An important and indistinguishable aspect of digital services is security, especially for citizen data in the public sector. Citizen data is extremely valuable and needs to be simultaneously secure and available. Maintaining the balance between the two aspects is especially challenging.

To store and secure citizen data, many organisations adopt a cloud strategy. Due to different regulations and compliance requirements in every country, however, organisations can’t put everything in the cloud.

One of the customers SolarWinds supports is a national health organisation linked to a European Ministry of Health, and SolarWinds has helped them improve the delivery of public health services. The customer initially started with basic server monitoring nearly eight years ago and has subsequently moved on to the management of applications and databases. As the organisation continued to grow, the support SolarWinds offered expanded to supporting the network team, where it monitored connectivity between regional branch offices and its headquarters.

In line with the wider government’s direction to create a “cloud-first” initiative, this organisation is shifting resources to a private cloud and uses SolarWinds tools to forecast the impact of data transfer from various locations. This includes placing parts of the monitoring system in the cloud.

In terms of data management, the organisation moved all sensitive data to a private cloud with limited access. It uses the public cloud for the rest of its data, as the public cloud has limitless resources and numerous technologies a private cloud doesn’t offer.

Maintaining Cyber Resilience Amid Perpetual Ransomware Attacks

As cyberattacks continue to happen, maintaining cyber resilience is a critical part of the modernisation of digital services in the public sector. Without a doubt, the most common of these is ransomware. Bad cyber actors are getting more ruthless as they target critical infrastructures, including public health systems and water cleaning facilities. Such attacks suggest human lives don’t matter anymore—they’ll do whatever it takes, even if the attacks cause real danger to people.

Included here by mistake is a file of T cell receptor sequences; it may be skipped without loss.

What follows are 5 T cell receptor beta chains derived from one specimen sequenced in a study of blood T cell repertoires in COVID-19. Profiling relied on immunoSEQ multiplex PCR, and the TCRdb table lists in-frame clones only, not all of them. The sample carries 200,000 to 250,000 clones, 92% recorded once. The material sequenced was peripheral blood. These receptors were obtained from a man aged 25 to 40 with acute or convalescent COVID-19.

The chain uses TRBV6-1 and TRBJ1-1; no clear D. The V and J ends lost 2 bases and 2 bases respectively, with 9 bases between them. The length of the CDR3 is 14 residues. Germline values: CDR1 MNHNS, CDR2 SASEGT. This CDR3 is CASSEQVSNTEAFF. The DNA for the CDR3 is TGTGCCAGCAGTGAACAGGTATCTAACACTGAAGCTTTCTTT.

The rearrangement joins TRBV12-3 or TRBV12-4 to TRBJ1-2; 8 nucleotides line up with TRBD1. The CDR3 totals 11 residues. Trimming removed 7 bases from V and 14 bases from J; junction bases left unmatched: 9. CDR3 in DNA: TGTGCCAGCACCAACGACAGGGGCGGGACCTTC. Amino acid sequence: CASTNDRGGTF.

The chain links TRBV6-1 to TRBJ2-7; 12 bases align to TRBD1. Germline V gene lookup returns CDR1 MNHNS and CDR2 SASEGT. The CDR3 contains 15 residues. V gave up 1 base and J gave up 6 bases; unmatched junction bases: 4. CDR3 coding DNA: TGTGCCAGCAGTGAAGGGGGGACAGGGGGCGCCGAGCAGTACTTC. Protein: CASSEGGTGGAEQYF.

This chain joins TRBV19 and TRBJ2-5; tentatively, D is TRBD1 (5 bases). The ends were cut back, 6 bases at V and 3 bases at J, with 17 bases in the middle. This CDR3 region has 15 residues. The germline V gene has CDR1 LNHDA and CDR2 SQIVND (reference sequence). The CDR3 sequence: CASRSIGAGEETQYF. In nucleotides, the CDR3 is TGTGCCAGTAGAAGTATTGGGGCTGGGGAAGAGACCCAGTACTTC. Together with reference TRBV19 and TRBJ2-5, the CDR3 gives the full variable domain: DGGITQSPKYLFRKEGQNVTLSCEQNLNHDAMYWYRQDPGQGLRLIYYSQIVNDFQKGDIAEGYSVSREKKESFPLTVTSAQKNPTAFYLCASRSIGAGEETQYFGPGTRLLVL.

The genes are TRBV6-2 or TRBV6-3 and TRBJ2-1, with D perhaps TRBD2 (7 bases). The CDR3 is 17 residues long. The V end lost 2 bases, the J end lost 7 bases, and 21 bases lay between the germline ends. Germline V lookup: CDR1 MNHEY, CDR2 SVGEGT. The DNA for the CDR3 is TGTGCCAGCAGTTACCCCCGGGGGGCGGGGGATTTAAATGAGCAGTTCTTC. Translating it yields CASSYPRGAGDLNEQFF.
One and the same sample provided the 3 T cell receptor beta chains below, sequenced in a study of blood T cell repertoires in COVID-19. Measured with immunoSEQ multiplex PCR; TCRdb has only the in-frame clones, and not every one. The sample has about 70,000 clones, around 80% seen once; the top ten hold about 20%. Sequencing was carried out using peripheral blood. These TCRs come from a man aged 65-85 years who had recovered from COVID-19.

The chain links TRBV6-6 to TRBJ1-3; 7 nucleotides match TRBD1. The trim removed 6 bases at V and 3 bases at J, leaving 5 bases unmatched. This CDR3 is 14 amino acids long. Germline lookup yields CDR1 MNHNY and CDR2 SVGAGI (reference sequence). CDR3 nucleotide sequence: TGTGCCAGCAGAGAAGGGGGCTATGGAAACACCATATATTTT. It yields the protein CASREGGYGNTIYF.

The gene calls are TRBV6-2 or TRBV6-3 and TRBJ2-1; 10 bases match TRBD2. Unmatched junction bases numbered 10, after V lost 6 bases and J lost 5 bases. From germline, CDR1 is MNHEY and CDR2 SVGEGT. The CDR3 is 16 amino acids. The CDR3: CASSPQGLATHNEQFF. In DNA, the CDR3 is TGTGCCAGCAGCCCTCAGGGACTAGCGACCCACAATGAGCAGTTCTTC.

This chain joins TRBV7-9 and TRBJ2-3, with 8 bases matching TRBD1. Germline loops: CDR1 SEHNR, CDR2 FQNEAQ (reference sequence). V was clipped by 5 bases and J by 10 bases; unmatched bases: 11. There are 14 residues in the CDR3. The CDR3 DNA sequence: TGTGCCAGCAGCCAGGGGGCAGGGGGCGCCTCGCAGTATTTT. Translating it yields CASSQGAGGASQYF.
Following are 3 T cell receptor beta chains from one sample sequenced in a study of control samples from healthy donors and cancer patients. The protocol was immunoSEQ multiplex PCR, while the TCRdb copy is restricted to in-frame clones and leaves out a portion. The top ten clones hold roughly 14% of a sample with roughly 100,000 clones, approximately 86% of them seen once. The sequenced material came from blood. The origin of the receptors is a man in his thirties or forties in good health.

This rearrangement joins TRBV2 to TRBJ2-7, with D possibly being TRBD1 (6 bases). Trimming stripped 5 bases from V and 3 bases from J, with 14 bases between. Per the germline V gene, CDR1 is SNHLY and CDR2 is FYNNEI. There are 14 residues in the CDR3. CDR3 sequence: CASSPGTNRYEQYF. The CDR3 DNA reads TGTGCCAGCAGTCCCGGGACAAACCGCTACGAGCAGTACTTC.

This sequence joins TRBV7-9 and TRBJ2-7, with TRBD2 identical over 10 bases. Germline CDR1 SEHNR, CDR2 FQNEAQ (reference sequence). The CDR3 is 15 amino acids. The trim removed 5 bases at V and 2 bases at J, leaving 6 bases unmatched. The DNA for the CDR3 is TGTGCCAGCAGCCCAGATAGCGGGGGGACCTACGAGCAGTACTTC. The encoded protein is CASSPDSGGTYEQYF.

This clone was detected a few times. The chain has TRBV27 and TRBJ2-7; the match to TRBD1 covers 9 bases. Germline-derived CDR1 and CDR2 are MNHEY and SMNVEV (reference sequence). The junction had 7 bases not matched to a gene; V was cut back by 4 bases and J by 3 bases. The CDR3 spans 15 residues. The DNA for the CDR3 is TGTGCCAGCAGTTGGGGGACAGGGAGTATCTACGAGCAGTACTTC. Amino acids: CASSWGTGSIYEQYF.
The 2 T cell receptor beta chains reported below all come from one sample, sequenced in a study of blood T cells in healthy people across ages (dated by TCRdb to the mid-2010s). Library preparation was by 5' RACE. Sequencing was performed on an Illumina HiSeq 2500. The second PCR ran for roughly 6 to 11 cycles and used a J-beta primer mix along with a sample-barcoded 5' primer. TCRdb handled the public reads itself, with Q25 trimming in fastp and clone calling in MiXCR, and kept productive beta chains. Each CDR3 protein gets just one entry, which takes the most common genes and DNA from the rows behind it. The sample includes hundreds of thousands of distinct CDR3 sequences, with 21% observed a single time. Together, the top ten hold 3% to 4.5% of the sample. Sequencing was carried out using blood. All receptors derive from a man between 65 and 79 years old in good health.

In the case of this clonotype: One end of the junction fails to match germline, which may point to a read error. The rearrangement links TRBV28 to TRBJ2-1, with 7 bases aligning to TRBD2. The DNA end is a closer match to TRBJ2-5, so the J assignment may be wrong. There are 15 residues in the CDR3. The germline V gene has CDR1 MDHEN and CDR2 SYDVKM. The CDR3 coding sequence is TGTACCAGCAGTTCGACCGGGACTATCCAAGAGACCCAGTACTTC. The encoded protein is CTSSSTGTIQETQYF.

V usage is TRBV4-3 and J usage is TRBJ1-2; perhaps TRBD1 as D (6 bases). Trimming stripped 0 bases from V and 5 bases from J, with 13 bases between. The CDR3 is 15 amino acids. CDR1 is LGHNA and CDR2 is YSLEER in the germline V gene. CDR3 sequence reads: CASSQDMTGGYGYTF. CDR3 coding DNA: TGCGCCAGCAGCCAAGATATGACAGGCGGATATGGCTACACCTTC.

Sascha believes mitigating ransomware attacks is a big step towards better security and elaborated on two ways to diminish the damage. As soon as there’s an indication of suspicious activities, the first step is to shut down the machines before any further degradation or infection can occur, preventing the worst. The second line of defence is backups. These backups must also be regularly tested and updated to ensure their efficacy.

Due to the huge amount of data governments have, the backup process is much more complicated. Moreover, data is likely to be highly distributed because branches of local authorities have different sets of data. Additionally, the level of expertise of the IT teams in each agency might vary significantly. Therefore, governments need to find a baseline for security measures.

Mohit points out there’s no such thing as 100% safe from ransomware attacks, so the pertinent question is “how do agencies measure their level of security, and how can they be reasonably safe from such attacks?”

Nearly every industry was confronted with the rise of high-level cybersecurity breaches, highlighting the potential risk of incomplete security policies and procedures. SolarWinds makes a yearly IT Trends Report and polls thousands of IT executives about certain topics—this year’s topic is about security, reveals Sascha.

The findings of the IT Trends 2021 Building a Secure Future uncover a reality in which exposure to enterprise IT risk is common across organisations, but perceptions of apathy and complacency surrounding risk preparedness are high as businesses exit a year of pandemic-driven “crisis mode.”

The findings are based on a survey fielded in March/April 2021, yielding responses from 967 technology practitioners, managers, and directors from public and private sector small, mid-size and enterprise organisations worldwide. Most IT leaders feel their organisations are prepared to manage and mitigate cyberattacks. For Sascha, when people feel secure, they lower their shields and become complacent.

To measure the effectiveness of security protocols, certain tools can be used to check for network security threats, including penetration testing tools and vulnerability checkers. Sascha offers an interesting and progressive idea for security measurement: organisations should hire a group of hackers on the dark web to hack them so they know the vulnerabilities in their systems.

Another thing organisations can do is rely on proper tools for basic mitigation. Sascha believes organisations need to adopt a zero-trust model, which is a security framework requiring all users—whether they’re inside or outside the organisation’s network—to be authenticated, authorised, and continuously validated for security configuration and posture before being granted or keeping access to applications and data.